Moves are afoot to declare the cobblestones of Camino de Cruces, built around 1530 as a national historical monument.
Technicians of the National Institute of Culture (INAC) have carried out a topographic survey and the information will be used to promote the declaration
Currently, the colonial cobblestone only enjoys Panama municipal protection.
In November 2017, the Council approved the declaration of Camino de Cruces as a route of cultural and environmental interest.
The declaration was made in the face of construction threats and tree felling.
Manuel Trute, director of Urban Planning of the Mayor’s Office said that
State projects, such as the City of Health, have also generated negative impacts on the historic route.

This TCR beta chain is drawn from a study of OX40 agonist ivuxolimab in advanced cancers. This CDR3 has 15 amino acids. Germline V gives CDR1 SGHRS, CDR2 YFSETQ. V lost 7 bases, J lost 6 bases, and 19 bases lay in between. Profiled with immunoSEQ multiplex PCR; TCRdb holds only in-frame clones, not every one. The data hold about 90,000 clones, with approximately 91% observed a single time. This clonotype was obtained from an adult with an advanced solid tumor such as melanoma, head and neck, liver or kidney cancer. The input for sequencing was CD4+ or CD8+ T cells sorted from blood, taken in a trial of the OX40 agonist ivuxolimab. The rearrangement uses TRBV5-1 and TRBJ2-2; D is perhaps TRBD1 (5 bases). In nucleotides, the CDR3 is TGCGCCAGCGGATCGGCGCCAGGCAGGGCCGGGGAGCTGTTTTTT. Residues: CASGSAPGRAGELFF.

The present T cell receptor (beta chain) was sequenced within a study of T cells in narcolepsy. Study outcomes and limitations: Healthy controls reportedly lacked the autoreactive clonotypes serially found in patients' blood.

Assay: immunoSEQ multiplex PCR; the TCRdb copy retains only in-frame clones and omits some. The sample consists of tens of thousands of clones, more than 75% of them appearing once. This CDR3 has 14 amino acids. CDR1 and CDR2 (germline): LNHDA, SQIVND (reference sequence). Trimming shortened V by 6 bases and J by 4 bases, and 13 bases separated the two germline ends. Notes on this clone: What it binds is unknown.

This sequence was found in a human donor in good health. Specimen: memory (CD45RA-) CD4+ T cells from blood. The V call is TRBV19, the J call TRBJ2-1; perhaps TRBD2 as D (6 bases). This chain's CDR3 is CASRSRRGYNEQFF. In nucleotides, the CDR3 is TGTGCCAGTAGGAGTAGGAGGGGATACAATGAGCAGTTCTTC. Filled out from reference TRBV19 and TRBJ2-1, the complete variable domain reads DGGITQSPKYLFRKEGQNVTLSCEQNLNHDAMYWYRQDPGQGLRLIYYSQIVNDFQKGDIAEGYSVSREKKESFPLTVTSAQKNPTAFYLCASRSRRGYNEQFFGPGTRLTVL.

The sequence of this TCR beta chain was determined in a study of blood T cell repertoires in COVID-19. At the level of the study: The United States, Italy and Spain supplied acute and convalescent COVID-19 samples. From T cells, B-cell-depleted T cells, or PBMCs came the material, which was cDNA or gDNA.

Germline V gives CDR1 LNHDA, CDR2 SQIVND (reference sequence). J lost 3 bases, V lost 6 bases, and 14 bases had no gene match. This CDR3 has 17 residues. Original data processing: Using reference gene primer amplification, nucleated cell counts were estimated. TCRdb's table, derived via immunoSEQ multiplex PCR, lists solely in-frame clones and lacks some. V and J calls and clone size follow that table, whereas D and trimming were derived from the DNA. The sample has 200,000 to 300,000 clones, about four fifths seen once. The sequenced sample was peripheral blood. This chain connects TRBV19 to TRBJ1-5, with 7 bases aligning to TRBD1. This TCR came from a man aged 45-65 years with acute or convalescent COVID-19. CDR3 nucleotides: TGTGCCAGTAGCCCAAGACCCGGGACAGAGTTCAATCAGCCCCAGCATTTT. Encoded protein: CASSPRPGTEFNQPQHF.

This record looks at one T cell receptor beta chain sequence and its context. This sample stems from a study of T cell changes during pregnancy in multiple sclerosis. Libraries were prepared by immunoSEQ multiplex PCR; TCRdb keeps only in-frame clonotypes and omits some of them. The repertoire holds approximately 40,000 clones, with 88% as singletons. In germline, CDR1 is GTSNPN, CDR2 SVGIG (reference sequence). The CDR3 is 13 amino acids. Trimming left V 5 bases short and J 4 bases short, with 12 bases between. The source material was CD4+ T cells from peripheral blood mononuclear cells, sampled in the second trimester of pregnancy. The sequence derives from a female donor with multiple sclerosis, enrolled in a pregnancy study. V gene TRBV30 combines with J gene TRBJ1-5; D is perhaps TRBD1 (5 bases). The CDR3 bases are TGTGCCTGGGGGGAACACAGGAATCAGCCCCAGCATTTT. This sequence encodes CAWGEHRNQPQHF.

The Camino de Cruces was one of the two historic routes of the Isthmus that connected the Caribbean Sea with the Pacific Ocean during the colonial era. It and the Camino Real were the only roads to cross the isthmus from ocean to ocean, prior to the construction of the railway.
They were used to transport gold. silver and precious stones to Portobello for transmission to Spain, and in the 1849 gold rush were used by prospectors to reach Panama to get ships to the California goldfields.
The route of the Camino de Cruces was multimodal, starting from Panama City walking on foot to the town of Venta de Cruces, on the banks of the Chagres River, then traveling with boats down the river to its mouth at the Fort of San Lorenzo in Chagres.
The road was made of stones, with a width of eight feet (twice the width of the Camino Real) and with larger master stones at the edges